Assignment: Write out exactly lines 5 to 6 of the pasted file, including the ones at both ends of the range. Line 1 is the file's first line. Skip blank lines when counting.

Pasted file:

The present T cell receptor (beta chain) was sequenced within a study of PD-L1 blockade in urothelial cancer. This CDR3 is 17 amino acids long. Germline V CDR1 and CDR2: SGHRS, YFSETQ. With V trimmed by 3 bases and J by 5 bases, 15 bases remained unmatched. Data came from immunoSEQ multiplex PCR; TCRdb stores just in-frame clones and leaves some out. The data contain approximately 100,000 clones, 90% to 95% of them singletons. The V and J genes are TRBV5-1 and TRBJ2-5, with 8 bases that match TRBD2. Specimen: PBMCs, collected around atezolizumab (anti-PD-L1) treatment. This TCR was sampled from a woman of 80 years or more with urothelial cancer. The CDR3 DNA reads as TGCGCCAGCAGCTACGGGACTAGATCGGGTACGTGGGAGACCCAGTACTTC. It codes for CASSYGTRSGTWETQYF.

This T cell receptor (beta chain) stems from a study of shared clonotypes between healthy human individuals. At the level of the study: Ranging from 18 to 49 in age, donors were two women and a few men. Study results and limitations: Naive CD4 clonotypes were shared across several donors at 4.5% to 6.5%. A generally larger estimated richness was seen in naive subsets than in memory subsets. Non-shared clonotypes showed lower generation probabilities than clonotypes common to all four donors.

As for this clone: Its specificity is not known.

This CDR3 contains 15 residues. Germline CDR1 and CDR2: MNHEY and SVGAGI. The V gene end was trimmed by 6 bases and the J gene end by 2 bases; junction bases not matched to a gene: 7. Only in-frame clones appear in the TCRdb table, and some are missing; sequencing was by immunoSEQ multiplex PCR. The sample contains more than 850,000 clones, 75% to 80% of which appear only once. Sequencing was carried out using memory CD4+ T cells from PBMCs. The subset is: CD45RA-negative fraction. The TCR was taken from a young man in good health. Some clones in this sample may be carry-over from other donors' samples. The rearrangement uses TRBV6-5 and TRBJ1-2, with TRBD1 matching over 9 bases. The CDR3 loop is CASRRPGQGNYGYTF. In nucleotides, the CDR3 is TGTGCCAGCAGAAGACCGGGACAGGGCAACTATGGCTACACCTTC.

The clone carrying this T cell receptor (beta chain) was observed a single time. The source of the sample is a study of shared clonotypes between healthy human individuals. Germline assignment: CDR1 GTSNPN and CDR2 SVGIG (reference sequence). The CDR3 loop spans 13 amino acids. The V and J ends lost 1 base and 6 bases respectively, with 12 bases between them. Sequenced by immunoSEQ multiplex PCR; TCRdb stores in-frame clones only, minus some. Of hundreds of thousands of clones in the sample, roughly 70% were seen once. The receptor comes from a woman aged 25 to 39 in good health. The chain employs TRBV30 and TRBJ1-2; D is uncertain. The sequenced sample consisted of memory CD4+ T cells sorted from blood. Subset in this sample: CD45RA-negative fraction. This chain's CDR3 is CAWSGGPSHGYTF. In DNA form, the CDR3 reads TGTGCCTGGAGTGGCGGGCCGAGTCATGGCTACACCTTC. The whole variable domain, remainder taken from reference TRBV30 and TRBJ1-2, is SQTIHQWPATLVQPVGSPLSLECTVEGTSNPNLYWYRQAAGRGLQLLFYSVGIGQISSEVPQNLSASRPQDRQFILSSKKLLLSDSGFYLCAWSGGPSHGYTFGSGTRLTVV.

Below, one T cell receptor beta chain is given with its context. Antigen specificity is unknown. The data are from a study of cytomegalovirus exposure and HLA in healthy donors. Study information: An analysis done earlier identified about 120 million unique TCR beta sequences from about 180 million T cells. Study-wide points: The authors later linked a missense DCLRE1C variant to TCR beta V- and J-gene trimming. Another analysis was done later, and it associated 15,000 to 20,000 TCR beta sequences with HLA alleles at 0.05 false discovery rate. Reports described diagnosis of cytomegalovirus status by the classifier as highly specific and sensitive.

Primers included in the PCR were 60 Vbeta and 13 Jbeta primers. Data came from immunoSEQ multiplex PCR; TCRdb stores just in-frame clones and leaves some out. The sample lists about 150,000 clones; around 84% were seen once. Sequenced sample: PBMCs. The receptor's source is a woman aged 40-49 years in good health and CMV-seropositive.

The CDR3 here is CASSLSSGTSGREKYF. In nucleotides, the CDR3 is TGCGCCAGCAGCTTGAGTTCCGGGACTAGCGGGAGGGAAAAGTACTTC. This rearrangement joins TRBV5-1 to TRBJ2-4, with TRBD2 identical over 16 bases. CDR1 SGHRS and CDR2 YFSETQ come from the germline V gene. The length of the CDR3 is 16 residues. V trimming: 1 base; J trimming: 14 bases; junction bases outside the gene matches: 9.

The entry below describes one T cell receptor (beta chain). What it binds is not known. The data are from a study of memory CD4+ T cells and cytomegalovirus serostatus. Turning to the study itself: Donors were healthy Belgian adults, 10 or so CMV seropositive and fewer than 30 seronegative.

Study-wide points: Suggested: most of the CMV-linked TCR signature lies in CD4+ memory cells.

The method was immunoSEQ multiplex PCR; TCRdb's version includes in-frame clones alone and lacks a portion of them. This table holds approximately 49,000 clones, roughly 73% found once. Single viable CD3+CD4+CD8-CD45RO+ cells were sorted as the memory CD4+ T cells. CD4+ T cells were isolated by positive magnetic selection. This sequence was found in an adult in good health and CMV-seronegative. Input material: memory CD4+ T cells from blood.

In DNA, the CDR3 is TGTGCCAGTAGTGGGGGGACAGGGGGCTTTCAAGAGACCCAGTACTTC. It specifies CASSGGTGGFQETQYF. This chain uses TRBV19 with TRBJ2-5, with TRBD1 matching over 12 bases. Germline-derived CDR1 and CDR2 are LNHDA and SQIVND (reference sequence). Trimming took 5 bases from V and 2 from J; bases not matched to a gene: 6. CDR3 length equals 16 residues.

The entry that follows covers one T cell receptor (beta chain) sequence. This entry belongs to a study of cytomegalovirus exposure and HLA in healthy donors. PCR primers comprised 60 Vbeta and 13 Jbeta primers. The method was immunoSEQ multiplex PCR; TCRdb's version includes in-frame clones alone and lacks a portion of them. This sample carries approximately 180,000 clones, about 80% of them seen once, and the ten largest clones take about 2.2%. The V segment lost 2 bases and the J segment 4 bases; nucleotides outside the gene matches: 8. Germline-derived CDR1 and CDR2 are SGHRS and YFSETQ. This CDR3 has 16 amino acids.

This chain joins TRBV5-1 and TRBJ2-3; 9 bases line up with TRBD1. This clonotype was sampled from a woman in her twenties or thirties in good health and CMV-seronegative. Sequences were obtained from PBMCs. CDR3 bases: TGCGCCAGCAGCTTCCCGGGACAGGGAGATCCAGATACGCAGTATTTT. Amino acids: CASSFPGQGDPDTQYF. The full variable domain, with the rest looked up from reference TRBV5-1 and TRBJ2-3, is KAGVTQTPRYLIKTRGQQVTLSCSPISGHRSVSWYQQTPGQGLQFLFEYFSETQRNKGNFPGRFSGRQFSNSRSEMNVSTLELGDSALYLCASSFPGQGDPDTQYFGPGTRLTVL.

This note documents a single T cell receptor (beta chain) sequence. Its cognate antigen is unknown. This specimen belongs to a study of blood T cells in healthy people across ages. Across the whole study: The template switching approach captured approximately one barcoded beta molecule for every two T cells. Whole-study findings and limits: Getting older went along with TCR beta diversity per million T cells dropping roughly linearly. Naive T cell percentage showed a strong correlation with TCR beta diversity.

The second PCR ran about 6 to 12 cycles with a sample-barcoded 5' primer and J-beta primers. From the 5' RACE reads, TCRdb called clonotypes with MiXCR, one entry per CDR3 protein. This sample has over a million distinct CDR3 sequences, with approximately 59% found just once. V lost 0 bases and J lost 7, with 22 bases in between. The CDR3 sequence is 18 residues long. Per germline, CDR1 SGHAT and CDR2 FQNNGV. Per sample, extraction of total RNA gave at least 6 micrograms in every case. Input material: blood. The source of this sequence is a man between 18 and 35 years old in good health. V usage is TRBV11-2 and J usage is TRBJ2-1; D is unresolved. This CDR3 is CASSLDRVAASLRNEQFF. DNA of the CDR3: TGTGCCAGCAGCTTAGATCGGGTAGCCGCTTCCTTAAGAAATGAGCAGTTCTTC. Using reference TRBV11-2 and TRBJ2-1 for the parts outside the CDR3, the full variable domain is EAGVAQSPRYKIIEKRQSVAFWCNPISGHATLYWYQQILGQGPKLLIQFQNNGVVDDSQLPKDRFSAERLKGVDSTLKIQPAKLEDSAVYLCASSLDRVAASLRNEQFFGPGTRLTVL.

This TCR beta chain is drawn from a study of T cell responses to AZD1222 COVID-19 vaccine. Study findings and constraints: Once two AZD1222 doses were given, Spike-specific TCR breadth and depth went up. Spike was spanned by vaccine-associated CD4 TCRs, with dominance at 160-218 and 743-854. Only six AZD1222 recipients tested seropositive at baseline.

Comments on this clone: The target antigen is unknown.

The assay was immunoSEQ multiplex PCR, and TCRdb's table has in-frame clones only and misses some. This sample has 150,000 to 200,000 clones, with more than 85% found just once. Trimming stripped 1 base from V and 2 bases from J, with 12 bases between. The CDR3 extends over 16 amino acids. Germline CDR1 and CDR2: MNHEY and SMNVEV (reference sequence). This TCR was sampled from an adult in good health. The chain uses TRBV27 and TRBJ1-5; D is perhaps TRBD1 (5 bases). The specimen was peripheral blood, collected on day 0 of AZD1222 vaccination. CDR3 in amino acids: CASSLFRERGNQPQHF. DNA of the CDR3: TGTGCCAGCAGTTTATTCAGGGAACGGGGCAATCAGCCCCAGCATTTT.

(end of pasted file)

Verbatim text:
The clone carrying this T cell receptor (beta chain) was observed a single time. The source of the sample is a study of shared clonotypes between healthy human individuals. Germline assignment: CDR1 GTSNPN and CDR2 SVGIG (reference sequence). The CDR3 loop spans 13 amino acids. The V and J ends lost 1 base and 6 bases respectively, with 12 bases between them. Sequenced by immunoSEQ multiplex PCR; TCRdb stores in-frame clones only, minus some. Of hundreds of thousands of clones in the sample, roughly 70% were seen once. The receptor comes from a woman aged 25 to 39 in good health. The chain employs TRBV30 and TRBJ1-2; D is uncertain. The sequenced sample consisted of memory CD4+ T cells sorted from blood. Subset in this sample: CD45RA-negative fraction. This chain's CDR3 is CAWSGGPSHGYTF. In DNA form, the CDR3 reads TGTGCCTGGAGTGGCGGGCCGAGTCATGGCTACACCTTC. The whole variable domain, remainder taken from reference TRBV30 and TRBJ1-2, is SQTIHQWPATLVQPVGSPLSLECTVEGTSNPNLYWYRQAAGRGLQLLFYSVGIGQISSEVPQNLSASRPQDRQFILSSKKLLLSDSGFYLCAWSGGPSHGYTFGSGTRLTVV.

Below, one T cell receptor beta chain is given with its context. Antigen specificity is unknown. The data are from a study of cytomegalovirus exposure and HLA in healthy donors. Study information: An analysis done earlier identified about 120 million unique TCR beta sequences from about 180 million T cells. Study-wide points: The authors later linked a missense DCLRE1C variant to TCR beta V- and J-gene trimming. Another analysis was done later, and it associated 15,000 to 20,000 TCR beta sequences with HLA alleles at 0.05 false discovery rate. Reports described diagnosis of cytomegalovirus status by the classifier as highly specific and sensitive.